Opinion Reaches Same Conclusion As The Hart Case Did A Day Earlier.
In an opinion certified for partial publication, the Court of Appeal holds that section 9 of the standard deed of trust authorizes adding attorney fees to the loan amount, not a separate award to pay fees, reversing the trial court. Chacker v. JPMorgan Chase Bank, N.A., et al., B281874 (2/5 9/19/18) (Baker, Moor, Kim).
The Court also considered whether the attorney fees provisions could be invoked by California Reconveyance Company and JPMorgan Chase Bank, N.A., despite the fact that the trust deed had been assigned to another financial institution, and whether the Rosenthal Fair Debt Collections Act separately authorized a fee award. Citing Justice Scalia’s observation in another context, the Court explained that “the Chase Defendants ‘must take the bitter with the sweet’”, and thus could not repudiate their position that they stood in the lender’s shoes and acted as the lender’s agents, and had assigned the loan. As to the availability of fees under the Rosenthal Act, the Court held that even though it disagreed with the plaintiff that liability could be had under the statute, “plaintiff responsibly advanced a colorable argument to the contrary.” So no fees to Chase under the Rosenthal Act, “[p]utting aside the issue of whether Chase is a ‘creditor’ under the statute.”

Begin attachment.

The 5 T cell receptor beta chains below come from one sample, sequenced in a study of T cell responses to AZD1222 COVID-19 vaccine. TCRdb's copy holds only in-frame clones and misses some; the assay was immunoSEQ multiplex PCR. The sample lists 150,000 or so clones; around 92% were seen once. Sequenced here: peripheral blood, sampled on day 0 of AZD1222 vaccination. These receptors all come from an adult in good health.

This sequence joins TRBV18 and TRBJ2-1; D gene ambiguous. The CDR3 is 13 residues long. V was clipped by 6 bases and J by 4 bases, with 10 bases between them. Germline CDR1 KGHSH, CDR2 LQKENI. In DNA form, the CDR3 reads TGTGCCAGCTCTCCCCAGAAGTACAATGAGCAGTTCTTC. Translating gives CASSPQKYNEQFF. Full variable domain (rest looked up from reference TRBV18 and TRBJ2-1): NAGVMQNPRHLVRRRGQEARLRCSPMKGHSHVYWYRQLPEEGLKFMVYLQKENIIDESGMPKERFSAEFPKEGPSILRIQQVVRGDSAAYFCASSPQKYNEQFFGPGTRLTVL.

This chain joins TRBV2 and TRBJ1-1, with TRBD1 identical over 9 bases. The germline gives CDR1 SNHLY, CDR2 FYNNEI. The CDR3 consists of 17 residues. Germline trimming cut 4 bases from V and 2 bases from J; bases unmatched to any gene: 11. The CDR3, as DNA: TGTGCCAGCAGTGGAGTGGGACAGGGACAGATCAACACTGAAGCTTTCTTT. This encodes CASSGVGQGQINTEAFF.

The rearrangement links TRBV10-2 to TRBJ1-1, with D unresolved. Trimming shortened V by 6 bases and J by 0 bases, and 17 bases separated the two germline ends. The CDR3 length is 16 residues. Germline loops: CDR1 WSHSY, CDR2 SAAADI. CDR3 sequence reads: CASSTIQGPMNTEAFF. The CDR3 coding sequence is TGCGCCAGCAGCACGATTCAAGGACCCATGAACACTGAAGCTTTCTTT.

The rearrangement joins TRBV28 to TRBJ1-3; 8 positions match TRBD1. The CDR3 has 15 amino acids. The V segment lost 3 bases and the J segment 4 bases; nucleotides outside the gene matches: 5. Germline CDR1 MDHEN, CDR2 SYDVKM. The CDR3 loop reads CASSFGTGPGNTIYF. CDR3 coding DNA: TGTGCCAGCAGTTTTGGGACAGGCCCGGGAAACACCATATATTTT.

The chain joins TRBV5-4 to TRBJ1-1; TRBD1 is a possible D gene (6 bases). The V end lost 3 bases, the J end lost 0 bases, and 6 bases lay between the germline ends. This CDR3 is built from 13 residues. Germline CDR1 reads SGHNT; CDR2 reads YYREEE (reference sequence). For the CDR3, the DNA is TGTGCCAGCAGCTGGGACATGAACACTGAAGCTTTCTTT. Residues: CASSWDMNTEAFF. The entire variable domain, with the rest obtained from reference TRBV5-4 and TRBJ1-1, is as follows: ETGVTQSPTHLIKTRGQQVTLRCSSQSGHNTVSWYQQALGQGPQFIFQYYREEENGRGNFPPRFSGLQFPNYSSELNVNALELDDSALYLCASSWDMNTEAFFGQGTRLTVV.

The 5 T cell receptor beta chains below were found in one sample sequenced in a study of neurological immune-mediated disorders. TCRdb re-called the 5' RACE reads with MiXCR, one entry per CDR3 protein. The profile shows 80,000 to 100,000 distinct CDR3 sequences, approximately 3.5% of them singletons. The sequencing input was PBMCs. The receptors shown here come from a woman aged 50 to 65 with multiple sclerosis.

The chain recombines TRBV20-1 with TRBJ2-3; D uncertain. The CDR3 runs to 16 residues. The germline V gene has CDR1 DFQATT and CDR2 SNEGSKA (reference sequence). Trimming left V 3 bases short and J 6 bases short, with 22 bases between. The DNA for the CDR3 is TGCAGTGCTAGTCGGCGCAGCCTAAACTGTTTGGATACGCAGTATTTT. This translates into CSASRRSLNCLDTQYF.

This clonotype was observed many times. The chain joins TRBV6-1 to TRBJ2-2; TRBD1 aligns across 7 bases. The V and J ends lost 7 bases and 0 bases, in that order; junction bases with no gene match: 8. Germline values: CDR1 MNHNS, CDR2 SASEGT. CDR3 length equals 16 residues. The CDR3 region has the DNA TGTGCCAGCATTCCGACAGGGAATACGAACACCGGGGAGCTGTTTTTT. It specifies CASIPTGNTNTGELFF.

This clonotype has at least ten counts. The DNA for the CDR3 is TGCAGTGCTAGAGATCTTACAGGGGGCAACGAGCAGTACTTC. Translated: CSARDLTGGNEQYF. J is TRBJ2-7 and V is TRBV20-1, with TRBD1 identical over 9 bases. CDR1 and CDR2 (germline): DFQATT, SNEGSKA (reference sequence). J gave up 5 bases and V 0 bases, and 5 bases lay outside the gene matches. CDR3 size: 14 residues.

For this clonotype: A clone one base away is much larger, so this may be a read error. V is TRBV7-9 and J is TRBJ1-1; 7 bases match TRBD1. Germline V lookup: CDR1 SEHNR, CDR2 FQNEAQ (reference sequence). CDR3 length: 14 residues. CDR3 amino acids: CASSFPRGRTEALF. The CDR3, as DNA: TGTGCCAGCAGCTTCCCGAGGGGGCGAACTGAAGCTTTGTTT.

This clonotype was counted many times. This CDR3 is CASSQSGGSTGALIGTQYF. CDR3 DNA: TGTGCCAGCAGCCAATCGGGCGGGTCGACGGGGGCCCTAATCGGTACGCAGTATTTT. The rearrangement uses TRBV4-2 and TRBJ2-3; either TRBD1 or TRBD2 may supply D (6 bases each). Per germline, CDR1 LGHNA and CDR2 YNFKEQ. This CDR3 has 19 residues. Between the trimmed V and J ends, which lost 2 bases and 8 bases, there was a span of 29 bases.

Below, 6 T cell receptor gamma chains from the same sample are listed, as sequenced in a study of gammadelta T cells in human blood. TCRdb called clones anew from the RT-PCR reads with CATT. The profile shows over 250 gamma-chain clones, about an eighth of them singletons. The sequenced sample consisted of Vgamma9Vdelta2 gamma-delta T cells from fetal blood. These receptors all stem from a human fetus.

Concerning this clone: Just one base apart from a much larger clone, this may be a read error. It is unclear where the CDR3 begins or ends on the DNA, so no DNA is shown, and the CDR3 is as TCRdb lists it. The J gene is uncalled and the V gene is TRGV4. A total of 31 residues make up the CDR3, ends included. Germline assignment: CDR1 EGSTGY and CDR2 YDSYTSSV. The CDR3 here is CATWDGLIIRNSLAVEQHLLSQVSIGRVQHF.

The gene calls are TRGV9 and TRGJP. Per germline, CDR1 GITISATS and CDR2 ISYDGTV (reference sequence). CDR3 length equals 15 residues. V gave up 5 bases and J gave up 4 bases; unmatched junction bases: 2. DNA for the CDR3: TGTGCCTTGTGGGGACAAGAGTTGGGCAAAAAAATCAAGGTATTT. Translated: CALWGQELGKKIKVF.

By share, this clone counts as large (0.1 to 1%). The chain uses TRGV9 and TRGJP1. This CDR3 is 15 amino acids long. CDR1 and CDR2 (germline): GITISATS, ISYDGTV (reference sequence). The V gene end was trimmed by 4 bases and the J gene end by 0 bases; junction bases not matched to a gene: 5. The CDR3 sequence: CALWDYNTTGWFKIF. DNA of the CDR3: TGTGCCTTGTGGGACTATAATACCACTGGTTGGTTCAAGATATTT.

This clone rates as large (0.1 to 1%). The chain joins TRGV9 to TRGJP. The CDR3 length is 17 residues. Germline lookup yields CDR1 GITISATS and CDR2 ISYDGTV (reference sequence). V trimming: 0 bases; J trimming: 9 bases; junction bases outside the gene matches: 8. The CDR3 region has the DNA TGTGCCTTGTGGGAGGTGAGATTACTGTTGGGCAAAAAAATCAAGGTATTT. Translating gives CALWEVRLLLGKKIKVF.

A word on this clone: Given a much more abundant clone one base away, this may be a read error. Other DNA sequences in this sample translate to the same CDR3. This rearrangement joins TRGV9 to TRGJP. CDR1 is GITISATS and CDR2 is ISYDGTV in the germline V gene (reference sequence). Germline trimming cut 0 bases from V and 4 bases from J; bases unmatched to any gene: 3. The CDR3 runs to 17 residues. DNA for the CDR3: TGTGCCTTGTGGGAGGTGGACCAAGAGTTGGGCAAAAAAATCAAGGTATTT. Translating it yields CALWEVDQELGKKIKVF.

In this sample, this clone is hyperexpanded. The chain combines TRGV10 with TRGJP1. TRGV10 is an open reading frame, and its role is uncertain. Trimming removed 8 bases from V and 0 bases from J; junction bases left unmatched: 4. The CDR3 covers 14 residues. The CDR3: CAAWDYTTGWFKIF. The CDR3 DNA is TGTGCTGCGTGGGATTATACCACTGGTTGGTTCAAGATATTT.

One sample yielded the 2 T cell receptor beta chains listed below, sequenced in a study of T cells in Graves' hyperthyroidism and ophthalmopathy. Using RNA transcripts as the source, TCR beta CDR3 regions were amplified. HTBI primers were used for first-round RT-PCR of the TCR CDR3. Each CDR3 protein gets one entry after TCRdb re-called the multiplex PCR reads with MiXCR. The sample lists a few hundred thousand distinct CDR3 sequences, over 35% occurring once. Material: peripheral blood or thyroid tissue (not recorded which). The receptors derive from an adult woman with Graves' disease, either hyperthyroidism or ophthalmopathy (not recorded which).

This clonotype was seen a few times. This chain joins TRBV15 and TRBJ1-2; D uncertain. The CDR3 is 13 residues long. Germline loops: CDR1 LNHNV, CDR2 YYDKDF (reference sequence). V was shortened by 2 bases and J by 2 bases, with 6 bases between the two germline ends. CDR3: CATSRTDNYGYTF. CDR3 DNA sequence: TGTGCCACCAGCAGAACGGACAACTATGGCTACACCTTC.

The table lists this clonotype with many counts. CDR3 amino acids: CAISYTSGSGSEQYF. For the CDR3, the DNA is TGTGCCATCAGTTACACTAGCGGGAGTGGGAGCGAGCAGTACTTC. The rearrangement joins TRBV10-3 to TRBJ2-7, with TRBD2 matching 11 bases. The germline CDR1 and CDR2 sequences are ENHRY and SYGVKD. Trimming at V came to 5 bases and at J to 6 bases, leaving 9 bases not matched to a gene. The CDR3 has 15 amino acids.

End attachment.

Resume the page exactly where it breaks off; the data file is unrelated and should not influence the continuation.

COMMENT: In Chacker, the Court relies on multiple federal cases, and states that “no published California case has analyzed the import of the trust deed attorney fee provisions at issue here . . . “ Actually, the Second District, Division 8, in the published Hart opinion authored by Justice Rubin, beat the Chacker court to the punch by one day.